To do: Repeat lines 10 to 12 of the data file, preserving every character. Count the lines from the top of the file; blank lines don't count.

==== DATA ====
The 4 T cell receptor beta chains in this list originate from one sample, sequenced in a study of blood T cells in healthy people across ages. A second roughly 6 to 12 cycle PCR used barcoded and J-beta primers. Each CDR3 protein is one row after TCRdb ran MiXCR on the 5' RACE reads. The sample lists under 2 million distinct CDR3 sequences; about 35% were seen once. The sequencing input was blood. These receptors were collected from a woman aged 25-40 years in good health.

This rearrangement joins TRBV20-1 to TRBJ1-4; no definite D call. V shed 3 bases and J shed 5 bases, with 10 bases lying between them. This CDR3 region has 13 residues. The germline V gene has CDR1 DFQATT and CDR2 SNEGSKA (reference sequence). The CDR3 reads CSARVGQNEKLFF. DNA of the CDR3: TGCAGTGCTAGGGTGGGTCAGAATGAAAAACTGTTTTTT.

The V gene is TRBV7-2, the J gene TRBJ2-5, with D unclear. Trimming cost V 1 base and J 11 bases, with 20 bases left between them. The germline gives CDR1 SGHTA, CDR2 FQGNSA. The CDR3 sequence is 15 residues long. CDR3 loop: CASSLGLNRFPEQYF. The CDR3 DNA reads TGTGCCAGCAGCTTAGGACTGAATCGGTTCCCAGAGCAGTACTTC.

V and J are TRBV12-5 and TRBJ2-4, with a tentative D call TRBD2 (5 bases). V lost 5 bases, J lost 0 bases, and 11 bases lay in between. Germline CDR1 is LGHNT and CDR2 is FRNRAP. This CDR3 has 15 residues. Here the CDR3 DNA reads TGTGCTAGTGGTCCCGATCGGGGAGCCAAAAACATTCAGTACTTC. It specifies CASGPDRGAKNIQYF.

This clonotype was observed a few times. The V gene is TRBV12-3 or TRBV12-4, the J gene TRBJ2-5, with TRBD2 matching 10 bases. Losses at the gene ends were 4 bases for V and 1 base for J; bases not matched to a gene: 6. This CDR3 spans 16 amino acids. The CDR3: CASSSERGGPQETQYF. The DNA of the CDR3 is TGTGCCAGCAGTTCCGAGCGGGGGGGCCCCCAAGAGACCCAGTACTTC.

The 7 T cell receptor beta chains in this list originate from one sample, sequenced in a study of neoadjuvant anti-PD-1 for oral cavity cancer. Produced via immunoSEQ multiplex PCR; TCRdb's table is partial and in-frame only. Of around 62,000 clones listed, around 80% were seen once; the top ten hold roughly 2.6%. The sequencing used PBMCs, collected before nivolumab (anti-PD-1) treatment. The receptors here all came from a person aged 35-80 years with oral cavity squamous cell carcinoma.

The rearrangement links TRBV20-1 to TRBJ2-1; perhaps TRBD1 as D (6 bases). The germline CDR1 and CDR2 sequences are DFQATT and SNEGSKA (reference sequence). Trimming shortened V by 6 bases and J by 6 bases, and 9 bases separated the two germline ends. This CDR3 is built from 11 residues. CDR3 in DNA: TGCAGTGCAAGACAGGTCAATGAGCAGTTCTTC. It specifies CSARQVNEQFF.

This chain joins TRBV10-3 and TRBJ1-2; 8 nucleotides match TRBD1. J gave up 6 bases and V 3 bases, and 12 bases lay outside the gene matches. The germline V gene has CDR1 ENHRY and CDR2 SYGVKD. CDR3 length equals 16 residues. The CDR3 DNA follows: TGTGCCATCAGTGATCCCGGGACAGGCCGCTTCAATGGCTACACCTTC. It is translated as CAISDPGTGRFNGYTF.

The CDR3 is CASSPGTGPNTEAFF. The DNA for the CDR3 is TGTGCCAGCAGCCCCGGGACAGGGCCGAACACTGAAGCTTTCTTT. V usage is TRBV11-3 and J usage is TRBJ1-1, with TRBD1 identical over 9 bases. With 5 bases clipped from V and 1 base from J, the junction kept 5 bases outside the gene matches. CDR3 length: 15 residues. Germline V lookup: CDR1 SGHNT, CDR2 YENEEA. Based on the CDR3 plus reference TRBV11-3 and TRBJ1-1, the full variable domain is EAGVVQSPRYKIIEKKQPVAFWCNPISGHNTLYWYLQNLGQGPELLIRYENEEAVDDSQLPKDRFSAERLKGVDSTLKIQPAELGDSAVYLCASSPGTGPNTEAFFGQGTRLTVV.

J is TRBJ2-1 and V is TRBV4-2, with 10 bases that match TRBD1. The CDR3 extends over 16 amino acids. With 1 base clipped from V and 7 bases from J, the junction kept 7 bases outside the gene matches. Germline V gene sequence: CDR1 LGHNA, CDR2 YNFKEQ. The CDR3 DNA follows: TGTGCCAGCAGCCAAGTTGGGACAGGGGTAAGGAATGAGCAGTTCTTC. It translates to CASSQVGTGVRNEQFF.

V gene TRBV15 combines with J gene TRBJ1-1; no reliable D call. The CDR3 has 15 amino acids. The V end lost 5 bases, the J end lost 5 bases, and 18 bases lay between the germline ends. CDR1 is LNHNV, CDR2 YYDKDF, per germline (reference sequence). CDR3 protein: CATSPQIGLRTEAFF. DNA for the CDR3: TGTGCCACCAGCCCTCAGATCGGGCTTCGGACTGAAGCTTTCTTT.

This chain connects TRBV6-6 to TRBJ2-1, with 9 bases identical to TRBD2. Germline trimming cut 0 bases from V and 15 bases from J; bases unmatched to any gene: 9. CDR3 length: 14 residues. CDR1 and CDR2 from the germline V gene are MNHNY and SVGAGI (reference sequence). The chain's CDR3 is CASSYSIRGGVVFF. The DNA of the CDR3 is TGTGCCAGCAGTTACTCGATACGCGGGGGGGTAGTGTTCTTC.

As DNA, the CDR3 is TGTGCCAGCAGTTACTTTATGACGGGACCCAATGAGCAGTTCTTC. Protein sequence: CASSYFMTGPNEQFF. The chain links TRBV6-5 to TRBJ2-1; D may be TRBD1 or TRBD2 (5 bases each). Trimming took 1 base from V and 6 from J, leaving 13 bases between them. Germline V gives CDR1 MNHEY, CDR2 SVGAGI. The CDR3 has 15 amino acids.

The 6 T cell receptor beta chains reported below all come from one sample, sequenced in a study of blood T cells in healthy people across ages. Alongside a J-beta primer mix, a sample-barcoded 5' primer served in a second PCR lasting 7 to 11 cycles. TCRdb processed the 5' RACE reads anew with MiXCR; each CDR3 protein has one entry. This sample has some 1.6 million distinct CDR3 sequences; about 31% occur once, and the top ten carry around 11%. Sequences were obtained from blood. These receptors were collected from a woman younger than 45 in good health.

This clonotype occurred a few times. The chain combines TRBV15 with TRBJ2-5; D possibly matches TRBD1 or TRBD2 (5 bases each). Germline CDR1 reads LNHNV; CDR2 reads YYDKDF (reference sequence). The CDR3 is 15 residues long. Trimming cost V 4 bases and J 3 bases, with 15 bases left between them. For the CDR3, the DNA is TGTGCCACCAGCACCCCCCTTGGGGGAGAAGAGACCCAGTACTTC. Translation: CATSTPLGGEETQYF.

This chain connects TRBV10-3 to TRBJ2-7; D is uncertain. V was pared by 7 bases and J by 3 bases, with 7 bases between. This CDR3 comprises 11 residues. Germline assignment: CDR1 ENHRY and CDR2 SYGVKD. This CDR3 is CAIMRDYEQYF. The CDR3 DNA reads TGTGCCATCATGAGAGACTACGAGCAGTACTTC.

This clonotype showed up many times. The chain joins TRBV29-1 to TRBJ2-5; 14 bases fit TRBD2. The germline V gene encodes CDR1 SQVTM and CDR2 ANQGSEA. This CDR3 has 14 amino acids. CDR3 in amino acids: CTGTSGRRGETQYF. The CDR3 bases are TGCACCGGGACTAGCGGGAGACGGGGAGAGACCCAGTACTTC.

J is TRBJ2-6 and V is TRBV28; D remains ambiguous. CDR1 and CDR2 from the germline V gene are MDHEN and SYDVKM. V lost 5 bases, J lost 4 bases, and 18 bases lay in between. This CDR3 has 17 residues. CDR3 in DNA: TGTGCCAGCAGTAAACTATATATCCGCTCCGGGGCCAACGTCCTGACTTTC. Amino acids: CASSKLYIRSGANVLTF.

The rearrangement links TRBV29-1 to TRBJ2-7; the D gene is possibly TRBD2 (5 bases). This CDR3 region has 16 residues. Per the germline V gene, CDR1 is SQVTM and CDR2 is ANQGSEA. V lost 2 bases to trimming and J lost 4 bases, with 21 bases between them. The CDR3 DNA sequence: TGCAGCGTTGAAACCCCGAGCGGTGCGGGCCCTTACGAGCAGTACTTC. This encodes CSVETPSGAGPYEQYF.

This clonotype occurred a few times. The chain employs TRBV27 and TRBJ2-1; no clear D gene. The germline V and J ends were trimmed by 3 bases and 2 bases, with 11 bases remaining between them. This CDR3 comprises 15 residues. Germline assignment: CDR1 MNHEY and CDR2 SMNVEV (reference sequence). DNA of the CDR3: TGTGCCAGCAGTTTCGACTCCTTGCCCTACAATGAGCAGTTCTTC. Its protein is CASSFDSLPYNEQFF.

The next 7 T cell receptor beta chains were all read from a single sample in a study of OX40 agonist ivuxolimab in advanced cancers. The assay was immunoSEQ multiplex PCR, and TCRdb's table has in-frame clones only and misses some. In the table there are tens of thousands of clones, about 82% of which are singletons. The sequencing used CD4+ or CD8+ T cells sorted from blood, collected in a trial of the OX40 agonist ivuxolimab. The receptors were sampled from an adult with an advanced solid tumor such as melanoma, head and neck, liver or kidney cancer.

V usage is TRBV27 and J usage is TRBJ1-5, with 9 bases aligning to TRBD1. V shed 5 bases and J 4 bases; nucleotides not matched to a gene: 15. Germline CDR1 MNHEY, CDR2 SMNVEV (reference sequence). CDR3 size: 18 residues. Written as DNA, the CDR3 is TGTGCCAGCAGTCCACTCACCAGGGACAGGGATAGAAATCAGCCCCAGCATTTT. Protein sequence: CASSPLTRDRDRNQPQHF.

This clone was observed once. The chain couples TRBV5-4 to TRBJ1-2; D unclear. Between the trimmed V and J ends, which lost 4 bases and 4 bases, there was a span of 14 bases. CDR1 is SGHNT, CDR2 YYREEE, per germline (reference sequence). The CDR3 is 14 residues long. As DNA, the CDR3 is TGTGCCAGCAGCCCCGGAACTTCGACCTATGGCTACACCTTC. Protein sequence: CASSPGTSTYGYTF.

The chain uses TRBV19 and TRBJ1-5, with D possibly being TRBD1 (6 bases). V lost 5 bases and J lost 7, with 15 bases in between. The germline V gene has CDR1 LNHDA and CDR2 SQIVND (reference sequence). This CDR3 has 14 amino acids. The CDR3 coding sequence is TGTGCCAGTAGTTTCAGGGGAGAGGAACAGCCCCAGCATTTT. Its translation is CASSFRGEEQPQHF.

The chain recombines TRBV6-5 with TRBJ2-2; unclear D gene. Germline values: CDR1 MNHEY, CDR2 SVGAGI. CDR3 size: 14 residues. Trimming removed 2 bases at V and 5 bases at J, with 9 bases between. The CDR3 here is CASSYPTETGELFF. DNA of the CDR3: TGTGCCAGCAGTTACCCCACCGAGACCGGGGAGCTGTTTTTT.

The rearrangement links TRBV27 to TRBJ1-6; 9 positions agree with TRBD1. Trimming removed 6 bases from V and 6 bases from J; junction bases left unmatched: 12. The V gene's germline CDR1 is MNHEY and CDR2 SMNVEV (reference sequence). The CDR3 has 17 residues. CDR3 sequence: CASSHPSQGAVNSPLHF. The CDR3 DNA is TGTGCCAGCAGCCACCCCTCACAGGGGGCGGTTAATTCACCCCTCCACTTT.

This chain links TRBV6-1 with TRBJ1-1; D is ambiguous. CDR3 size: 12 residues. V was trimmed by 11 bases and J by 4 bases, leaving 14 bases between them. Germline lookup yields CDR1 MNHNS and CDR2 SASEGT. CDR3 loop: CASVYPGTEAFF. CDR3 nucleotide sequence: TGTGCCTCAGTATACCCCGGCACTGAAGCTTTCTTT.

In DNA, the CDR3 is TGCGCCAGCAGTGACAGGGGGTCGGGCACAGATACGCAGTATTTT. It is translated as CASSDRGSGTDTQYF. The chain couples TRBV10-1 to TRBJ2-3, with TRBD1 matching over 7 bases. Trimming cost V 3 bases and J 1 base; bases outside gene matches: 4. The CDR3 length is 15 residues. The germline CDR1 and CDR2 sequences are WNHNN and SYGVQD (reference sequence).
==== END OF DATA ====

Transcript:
J is TRBJ2-1 and V is TRBV4-2, with 10 bases that match TRBD1. The CDR3 extends over 16 amino acids. With 1 base clipped from V and 7 bases from J, the junction kept 7 bases outside the gene matches. Germline V gene sequence: CDR1 LGHNA, CDR2 YNFKEQ. The CDR3 DNA follows: TGTGCCAGCAGCCAAGTTGGGACAGGGGTAAGGAATGAGCAGTTCTTC. It translates to CASSQVGTGVRNEQFF.

V gene TRBV15 combines with J gene TRBJ1-1; no reliable D call. The CDR3 has 15 amino acids. The V end lost 5 bases, the J end lost 5 bases, and 18 bases lay between the germline ends. CDR1 is LNHNV, CDR2 YYDKDF, per germline (reference sequence). CDR3 protein: CATSPQIGLRTEAFF. DNA for the CDR3: TGTGCCACCAGCCCTCAGATCGGGCTTCGGACTGAAGCTTTCTTT.

This chain connects TRBV6-6 to TRBJ2-1, with 9 bases identical to TRBD2. Germline trimming cut 0 bases from V and 15 bases from J; bases unmatched to any gene: 9. CDR3 length: 14 residues. CDR1 and CDR2 from the germline V gene are MNHNY and SVGAGI (reference sequence). The chain's CDR3 is CASSYSIRGGVVFF. The DNA of the CDR3 is TGTGCCAGCAGTTACTCGATACGCGGGGGGGTAGTGTTCTTC.